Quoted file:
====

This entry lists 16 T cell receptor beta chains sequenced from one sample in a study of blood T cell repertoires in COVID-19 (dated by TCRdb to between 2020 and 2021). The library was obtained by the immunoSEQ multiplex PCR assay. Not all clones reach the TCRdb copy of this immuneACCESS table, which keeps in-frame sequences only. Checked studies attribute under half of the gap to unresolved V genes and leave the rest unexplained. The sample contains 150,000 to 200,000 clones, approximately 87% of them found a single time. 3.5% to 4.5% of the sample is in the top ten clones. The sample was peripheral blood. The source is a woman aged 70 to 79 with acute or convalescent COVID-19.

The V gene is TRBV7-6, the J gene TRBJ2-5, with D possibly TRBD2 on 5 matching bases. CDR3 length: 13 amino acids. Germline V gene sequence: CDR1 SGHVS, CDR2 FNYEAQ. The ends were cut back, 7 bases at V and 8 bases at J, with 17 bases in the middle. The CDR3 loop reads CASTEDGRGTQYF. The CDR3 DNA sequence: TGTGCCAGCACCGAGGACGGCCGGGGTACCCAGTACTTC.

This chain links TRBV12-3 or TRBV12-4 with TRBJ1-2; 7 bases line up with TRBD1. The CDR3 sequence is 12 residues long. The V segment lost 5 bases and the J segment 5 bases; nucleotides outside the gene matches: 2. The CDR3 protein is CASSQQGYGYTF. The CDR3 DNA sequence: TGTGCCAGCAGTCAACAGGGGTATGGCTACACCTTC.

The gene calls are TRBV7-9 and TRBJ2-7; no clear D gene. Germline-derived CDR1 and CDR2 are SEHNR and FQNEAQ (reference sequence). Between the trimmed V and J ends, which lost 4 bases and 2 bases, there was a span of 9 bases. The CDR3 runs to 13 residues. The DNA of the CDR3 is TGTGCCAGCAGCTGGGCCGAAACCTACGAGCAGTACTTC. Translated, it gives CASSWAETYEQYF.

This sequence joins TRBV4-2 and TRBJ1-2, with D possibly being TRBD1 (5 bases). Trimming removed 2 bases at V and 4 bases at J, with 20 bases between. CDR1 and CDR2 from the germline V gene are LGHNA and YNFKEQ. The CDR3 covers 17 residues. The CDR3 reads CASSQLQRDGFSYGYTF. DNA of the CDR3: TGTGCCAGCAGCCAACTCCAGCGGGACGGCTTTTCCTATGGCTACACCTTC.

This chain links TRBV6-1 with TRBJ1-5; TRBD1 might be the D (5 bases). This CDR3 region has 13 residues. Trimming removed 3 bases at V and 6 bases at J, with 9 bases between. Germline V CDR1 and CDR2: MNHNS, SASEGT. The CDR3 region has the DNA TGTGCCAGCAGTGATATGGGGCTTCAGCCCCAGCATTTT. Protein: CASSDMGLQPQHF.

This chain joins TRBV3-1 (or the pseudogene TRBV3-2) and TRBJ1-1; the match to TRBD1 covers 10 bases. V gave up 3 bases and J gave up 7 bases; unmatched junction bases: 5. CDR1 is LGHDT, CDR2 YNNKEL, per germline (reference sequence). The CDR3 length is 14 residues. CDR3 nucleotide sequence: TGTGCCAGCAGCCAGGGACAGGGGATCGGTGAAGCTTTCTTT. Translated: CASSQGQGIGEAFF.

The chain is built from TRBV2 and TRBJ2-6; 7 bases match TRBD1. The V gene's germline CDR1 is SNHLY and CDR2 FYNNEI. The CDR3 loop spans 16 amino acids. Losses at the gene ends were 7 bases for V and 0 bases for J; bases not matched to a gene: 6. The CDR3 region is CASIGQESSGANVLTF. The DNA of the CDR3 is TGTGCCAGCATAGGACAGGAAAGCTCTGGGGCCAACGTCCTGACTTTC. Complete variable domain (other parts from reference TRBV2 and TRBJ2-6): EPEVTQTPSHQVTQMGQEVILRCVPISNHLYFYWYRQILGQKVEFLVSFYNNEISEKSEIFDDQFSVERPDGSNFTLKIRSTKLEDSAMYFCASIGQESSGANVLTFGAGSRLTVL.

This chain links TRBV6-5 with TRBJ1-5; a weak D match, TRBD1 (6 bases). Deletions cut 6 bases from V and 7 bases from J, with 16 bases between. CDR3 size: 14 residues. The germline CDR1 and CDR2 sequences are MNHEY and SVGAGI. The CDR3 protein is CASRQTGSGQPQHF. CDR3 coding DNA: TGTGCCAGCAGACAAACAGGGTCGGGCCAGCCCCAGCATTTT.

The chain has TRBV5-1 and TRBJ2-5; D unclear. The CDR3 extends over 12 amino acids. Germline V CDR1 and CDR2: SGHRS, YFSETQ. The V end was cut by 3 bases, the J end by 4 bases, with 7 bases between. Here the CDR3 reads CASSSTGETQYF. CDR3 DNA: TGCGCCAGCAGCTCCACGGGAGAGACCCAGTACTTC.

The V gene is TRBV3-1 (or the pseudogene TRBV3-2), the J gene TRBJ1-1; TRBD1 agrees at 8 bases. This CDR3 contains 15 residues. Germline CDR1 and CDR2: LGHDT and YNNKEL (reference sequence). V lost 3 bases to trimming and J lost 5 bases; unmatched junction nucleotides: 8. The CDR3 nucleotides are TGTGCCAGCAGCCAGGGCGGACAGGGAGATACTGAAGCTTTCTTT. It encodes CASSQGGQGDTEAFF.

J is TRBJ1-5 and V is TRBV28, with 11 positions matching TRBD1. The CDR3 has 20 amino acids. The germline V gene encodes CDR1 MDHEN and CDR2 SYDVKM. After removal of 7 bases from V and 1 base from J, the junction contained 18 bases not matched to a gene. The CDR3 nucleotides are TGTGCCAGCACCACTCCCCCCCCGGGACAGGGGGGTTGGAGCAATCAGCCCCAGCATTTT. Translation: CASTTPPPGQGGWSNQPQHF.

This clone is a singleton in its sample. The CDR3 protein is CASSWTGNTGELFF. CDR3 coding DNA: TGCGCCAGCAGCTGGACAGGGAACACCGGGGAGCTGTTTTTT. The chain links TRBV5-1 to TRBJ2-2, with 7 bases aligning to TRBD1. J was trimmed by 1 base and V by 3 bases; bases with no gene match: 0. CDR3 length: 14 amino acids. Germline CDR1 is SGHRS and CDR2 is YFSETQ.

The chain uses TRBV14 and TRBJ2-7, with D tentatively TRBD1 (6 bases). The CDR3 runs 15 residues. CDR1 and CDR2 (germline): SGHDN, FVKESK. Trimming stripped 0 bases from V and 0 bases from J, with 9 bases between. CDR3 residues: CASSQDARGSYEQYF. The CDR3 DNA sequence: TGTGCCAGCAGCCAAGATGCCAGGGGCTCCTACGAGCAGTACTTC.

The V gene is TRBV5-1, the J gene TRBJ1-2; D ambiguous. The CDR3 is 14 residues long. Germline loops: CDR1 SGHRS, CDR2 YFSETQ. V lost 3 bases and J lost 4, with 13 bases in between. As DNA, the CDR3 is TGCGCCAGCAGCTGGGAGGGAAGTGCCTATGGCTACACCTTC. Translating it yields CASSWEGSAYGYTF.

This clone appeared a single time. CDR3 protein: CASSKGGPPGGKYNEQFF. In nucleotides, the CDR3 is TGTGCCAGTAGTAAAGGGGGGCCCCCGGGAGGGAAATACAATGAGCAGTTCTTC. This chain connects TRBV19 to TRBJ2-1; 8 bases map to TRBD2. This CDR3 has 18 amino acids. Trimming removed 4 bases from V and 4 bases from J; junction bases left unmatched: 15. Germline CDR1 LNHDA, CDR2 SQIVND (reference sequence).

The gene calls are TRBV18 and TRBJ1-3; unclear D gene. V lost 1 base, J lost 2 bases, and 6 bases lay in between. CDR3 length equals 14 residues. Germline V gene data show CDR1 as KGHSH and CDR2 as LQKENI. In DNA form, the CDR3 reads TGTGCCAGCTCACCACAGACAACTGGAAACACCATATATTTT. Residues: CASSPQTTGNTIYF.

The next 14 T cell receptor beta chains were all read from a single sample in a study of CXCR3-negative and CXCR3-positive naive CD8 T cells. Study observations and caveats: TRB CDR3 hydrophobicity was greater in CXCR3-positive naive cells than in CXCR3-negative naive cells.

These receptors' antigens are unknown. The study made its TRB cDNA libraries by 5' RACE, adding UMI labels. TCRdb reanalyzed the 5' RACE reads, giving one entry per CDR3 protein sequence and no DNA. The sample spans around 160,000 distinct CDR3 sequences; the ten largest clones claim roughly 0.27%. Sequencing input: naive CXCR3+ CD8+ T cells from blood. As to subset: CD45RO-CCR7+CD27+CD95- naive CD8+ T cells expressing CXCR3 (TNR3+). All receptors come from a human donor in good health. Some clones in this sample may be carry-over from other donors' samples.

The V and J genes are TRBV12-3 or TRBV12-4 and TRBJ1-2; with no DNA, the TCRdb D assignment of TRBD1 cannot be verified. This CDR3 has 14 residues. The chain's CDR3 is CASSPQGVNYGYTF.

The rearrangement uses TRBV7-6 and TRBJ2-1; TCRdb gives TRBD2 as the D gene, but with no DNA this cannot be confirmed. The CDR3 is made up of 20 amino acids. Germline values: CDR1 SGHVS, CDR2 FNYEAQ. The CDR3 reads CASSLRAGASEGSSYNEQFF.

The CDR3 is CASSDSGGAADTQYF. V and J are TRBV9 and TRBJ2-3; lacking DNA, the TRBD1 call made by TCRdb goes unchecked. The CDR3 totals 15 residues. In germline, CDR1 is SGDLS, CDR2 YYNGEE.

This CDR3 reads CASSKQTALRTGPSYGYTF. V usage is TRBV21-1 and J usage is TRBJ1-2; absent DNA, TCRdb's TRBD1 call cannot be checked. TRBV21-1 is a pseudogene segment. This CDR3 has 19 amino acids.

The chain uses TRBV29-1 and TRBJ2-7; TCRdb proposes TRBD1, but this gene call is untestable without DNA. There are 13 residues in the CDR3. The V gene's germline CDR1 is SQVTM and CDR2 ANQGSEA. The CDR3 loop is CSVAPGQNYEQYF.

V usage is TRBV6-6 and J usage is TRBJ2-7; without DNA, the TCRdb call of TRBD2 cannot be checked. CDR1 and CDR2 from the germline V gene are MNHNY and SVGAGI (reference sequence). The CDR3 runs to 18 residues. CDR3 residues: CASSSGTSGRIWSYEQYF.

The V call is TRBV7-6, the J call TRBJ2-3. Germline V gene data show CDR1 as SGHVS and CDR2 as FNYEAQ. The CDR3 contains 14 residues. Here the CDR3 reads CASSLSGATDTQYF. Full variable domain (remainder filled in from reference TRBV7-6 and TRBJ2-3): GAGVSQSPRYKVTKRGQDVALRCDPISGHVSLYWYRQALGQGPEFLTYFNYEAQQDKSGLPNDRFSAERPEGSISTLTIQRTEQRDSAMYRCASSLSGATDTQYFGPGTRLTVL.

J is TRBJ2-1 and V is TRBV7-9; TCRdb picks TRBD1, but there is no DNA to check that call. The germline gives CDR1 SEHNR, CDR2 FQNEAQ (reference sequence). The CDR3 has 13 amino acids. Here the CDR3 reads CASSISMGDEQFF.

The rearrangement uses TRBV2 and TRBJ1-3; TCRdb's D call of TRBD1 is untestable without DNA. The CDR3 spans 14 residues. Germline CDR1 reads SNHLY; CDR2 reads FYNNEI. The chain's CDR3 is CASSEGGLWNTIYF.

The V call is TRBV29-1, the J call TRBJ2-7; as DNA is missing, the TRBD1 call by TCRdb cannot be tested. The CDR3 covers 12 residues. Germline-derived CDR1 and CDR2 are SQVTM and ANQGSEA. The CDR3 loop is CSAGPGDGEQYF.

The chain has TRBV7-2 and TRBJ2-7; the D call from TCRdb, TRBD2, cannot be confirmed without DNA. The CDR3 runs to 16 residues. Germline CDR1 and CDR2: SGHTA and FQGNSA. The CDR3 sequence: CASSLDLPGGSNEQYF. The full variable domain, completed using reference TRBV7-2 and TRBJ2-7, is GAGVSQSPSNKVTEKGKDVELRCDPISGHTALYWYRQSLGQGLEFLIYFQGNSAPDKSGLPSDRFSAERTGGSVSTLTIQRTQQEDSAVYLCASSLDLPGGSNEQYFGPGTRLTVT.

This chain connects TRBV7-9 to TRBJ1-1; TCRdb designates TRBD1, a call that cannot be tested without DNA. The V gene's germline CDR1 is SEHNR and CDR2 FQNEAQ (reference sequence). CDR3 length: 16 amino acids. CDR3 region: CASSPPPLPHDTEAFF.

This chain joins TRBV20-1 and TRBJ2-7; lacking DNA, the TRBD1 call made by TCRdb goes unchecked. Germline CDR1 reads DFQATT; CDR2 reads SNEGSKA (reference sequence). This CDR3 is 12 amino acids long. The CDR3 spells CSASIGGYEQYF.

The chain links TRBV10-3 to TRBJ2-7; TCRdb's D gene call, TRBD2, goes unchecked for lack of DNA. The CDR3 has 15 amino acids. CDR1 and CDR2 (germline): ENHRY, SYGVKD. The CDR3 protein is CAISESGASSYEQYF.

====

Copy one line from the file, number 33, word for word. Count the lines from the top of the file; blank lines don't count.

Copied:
The chain links TRBV10-3 to TRBJ2-7; TCRdb's D gene call, TRBD2, goes unchecked for lack of DNA. The CDR3 has 15 amino acids. CDR1 and CDR2 (germline): ENHRY, SYGVKD. The CDR3 protein is CAISESGASSYEQYF.